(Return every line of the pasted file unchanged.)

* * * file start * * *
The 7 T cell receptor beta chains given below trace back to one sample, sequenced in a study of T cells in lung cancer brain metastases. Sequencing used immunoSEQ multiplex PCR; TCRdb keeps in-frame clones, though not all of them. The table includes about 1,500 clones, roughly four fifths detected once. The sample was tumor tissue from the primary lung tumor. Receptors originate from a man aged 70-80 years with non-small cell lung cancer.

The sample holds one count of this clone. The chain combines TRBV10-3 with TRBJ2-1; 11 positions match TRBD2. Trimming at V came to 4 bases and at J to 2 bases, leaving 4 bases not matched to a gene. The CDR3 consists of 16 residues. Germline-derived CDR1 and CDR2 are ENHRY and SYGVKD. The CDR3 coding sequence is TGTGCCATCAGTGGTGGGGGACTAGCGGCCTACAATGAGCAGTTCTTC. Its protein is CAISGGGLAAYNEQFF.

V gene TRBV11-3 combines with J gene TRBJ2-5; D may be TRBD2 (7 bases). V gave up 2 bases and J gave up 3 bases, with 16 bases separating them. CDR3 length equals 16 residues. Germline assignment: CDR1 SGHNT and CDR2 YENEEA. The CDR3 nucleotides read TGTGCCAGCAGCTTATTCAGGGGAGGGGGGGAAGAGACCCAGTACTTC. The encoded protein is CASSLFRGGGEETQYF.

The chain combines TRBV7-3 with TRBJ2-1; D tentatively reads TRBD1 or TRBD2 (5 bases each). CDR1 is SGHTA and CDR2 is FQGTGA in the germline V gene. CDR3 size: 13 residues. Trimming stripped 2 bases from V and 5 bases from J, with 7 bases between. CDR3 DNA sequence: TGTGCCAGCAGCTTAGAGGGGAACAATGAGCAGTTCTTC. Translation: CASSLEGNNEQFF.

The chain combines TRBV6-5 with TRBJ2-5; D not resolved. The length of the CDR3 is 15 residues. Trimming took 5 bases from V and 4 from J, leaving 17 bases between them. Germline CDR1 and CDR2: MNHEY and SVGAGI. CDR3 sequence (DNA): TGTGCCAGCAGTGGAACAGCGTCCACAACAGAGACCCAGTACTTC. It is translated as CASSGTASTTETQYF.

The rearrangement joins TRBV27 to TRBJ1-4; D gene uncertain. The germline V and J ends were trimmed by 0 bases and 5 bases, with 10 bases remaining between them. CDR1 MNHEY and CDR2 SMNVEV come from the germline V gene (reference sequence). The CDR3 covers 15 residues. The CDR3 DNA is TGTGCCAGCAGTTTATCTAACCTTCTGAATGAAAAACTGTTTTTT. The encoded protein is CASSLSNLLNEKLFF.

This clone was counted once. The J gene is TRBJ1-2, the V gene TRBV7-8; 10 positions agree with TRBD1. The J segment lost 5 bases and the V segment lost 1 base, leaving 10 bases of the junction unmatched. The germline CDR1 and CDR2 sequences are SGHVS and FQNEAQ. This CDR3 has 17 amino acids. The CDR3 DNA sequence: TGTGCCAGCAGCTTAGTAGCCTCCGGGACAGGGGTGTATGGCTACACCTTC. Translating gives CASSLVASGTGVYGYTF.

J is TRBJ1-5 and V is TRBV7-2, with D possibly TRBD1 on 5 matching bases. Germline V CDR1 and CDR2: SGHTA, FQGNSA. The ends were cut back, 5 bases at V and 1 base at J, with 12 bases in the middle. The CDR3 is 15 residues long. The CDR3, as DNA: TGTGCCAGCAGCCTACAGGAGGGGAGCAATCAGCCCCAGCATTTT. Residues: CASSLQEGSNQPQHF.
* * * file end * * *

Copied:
The 7 T cell receptor beta chains given below trace back to one sample, sequenced in a study of T cells in lung cancer brain metastases. Sequencing used immunoSEQ multiplex PCR; TCRdb keeps in-frame clones, though not all of them. The table includes about 1,500 clones, roughly four fifths detected once. The sample was tumor tissue from the primary lung tumor. Receptors originate from a man aged 70-80 years with non-small cell lung cancer.

The sample holds one count of this clone. The chain combines TRBV10-3 with TRBJ2-1; 11 positions match TRBD2. Trimming at V came to 4 bases and at J to 2 bases, leaving 4 bases not matched to a gene. The CDR3 consists of 16 residues. Germline-derived CDR1 and CDR2 are ENHRY and SYGVKD. The CDR3 coding sequence is TGTGCCATCAGTGGTGGGGGACTAGCGGCCTACAATGAGCAGTTCTTC. Its protein is CAISGGGLAAYNEQFF.

V gene TRBV11-3 combines with J gene TRBJ2-5; D may be TRBD2 (7 bases). V gave up 2 bases and J gave up 3 bases, with 16 bases separating them. CDR3 length equals 16 residues. Germline assignment: CDR1 SGHNT and CDR2 YENEEA. The CDR3 nucleotides read TGTGCCAGCAGCTTATTCAGGGGAGGGGGGGAAGAGACCCAGTACTTC. The encoded protein is CASSLFRGGGEETQYF.

The chain combines TRBV7-3 with TRBJ2-1; D tentatively reads TRBD1 or TRBD2 (5 bases each). CDR1 is SGHTA and CDR2 is FQGTGA in the germline V gene. CDR3 size: 13 residues. Trimming stripped 2 bases from V and 5 bases from J, with 7 bases between. CDR3 DNA sequence: TGTGCCAGCAGCTTAGAGGGGAACAATGAGCAGTTCTTC. Translation: CASSLEGNNEQFF.

The chain combines TRBV6-5 with TRBJ2-5; D not resolved. The length of the CDR3 is 15 residues. Trimming took 5 bases from V and 4 from J, leaving 17 bases between them. Germline CDR1 and CDR2: MNHEY and SVGAGI. CDR3 sequence (DNA): TGTGCCAGCAGTGGAACAGCGTCCACAACAGAGACCCAGTACTTC. It is translated as CASSGTASTTETQYF.

The rearrangement joins TRBV27 to TRBJ1-4; D gene uncertain. The germline V and J ends were trimmed by 0 bases and 5 bases, with 10 bases remaining between them. CDR1 MNHEY and CDR2 SMNVEV come from the germline V gene (reference sequence). The CDR3 covers 15 residues. The CDR3 DNA is TGTGCCAGCAGTTTATCTAACCTTCTGAATGAAAAACTGTTTTTT. The encoded protein is CASSLSNLLNEKLFF.

This clone was counted once. The J gene is TRBJ1-2, the V gene TRBV7-8; 10 positions agree with TRBD1. The J segment lost 5 bases and the V segment lost 1 base, leaving 10 bases of the junction unmatched. The germline CDR1 and CDR2 sequences are SGHVS and FQNEAQ. This CDR3 has 17 amino acids. The CDR3 DNA sequence: TGTGCCAGCAGCTTAGTAGCCTCCGGGACAGGGGTGTATGGCTACACCTTC. Translating gives CASSLVASGTGVYGYTF.

J is TRBJ1-5 and V is TRBV7-2, with D possibly TRBD1 on 5 matching bases. Germline V CDR1 and CDR2: SGHTA, FQGNSA. The ends were cut back, 5 bases at V and 1 base at J, with 12 bases in the middle. The CDR3 is 15 residues long. The CDR3, as DNA: TGTGCCAGCAGCCTACAGGAGGGGAGCAATCAGCCCCAGCATTTT. Residues: CASSLQEGSNQPQHF.